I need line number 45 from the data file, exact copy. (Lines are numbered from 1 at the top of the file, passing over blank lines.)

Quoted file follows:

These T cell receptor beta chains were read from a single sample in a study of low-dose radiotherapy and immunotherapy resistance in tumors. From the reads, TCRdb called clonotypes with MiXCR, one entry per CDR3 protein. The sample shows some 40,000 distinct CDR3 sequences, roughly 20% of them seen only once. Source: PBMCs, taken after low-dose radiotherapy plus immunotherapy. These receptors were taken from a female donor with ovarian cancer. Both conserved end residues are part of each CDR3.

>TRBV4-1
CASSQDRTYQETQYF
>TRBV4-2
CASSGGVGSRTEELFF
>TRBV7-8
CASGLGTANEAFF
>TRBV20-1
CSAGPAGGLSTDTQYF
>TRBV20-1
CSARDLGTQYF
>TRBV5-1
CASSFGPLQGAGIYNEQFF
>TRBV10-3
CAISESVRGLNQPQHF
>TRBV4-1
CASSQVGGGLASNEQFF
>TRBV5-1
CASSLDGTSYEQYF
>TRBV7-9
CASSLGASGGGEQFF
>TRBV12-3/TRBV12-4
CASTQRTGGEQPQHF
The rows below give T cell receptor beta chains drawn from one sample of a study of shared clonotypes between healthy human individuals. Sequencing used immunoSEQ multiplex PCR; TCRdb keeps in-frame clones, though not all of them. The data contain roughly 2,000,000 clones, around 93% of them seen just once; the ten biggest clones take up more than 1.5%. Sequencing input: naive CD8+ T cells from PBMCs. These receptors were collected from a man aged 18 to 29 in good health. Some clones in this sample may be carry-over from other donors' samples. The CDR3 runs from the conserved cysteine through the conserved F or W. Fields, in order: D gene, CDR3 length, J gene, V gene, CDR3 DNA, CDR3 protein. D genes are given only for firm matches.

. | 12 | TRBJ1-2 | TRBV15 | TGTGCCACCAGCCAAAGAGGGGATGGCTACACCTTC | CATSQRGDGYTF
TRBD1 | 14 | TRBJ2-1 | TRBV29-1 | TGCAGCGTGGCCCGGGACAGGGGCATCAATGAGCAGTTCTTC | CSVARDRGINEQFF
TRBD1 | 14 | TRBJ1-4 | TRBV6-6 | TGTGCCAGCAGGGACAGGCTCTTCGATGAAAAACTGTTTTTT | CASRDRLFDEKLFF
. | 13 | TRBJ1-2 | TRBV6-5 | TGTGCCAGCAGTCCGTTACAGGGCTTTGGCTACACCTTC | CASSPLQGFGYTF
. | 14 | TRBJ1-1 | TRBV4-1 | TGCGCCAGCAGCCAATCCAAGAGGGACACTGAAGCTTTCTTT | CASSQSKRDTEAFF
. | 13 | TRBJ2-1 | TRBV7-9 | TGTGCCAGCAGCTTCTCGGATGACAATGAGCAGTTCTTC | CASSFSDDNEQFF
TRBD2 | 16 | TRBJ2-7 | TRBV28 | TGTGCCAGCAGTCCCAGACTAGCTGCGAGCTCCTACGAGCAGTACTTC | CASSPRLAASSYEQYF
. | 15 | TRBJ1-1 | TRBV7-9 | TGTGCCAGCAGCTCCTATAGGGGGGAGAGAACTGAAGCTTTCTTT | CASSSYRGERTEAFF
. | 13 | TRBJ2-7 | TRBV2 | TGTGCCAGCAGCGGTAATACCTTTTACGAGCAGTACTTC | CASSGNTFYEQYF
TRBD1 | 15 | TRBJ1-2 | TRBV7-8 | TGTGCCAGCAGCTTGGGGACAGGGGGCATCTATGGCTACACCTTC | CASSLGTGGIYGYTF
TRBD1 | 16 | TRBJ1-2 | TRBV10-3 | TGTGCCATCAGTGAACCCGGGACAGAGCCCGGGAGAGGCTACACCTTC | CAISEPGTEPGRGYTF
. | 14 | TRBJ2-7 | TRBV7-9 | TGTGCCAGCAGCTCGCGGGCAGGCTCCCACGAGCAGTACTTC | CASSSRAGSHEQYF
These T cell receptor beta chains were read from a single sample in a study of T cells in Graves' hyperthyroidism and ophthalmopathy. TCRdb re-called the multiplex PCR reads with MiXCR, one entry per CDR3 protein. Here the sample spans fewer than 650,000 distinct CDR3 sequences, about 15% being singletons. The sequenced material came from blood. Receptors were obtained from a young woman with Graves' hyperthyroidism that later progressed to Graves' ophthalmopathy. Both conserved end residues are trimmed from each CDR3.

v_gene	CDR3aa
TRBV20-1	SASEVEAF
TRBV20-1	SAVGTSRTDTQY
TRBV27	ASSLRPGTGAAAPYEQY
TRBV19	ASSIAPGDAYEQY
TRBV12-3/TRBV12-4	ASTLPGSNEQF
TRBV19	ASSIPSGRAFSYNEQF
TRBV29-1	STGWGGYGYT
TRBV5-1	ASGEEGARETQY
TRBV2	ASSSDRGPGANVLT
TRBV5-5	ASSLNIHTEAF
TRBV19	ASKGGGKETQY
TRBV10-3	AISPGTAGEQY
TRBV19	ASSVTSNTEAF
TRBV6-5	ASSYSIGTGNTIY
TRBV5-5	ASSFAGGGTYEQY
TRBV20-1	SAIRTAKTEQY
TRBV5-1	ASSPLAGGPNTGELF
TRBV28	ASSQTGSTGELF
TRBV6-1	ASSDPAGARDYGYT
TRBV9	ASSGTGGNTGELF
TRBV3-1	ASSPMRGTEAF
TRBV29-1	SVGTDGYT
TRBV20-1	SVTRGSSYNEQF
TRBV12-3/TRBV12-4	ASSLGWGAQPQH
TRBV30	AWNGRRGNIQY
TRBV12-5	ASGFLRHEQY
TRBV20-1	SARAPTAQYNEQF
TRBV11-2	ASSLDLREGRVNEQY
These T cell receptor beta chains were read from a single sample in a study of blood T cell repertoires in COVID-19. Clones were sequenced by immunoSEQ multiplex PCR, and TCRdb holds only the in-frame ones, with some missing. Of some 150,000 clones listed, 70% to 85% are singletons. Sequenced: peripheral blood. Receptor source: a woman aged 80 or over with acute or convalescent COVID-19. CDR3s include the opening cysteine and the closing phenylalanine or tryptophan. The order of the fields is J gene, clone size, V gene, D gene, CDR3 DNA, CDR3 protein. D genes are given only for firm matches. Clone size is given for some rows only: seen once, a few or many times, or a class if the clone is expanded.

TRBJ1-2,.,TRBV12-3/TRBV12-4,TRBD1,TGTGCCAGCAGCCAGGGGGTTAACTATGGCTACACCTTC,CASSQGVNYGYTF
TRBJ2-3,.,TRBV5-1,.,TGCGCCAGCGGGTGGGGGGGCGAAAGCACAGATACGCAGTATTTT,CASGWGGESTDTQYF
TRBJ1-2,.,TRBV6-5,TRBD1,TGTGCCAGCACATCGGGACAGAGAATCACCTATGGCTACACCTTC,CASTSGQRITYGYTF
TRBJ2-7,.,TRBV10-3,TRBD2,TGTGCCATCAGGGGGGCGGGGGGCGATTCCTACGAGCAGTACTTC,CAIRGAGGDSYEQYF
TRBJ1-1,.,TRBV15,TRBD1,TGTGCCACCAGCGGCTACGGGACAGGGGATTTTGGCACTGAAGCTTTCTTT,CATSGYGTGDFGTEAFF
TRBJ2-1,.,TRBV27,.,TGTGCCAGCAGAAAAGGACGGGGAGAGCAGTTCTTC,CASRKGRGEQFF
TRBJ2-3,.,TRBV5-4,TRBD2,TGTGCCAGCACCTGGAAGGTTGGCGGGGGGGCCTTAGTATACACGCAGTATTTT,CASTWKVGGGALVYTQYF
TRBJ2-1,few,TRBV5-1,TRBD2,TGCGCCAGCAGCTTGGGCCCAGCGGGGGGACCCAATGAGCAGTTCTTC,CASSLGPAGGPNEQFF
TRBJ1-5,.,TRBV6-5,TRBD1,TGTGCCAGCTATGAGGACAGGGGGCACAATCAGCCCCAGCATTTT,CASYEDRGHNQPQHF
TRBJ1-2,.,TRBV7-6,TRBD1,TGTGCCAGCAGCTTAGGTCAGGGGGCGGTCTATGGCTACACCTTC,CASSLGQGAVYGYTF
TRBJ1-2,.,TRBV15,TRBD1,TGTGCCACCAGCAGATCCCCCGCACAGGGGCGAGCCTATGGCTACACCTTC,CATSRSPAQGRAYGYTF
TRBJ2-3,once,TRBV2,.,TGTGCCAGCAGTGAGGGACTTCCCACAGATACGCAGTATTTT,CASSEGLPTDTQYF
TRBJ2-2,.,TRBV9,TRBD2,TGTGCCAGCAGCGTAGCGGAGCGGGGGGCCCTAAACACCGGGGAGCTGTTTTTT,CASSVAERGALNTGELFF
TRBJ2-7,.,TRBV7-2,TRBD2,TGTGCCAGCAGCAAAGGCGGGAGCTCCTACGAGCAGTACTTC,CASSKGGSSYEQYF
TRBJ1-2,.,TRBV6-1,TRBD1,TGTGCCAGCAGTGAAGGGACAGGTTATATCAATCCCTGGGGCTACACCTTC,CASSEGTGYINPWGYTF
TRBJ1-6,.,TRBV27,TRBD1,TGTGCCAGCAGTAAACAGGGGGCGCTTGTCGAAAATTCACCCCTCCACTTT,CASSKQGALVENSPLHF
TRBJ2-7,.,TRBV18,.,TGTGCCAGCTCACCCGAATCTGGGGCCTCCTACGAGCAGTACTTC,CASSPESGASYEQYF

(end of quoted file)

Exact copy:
TRBV29-1	STGWGGYGYT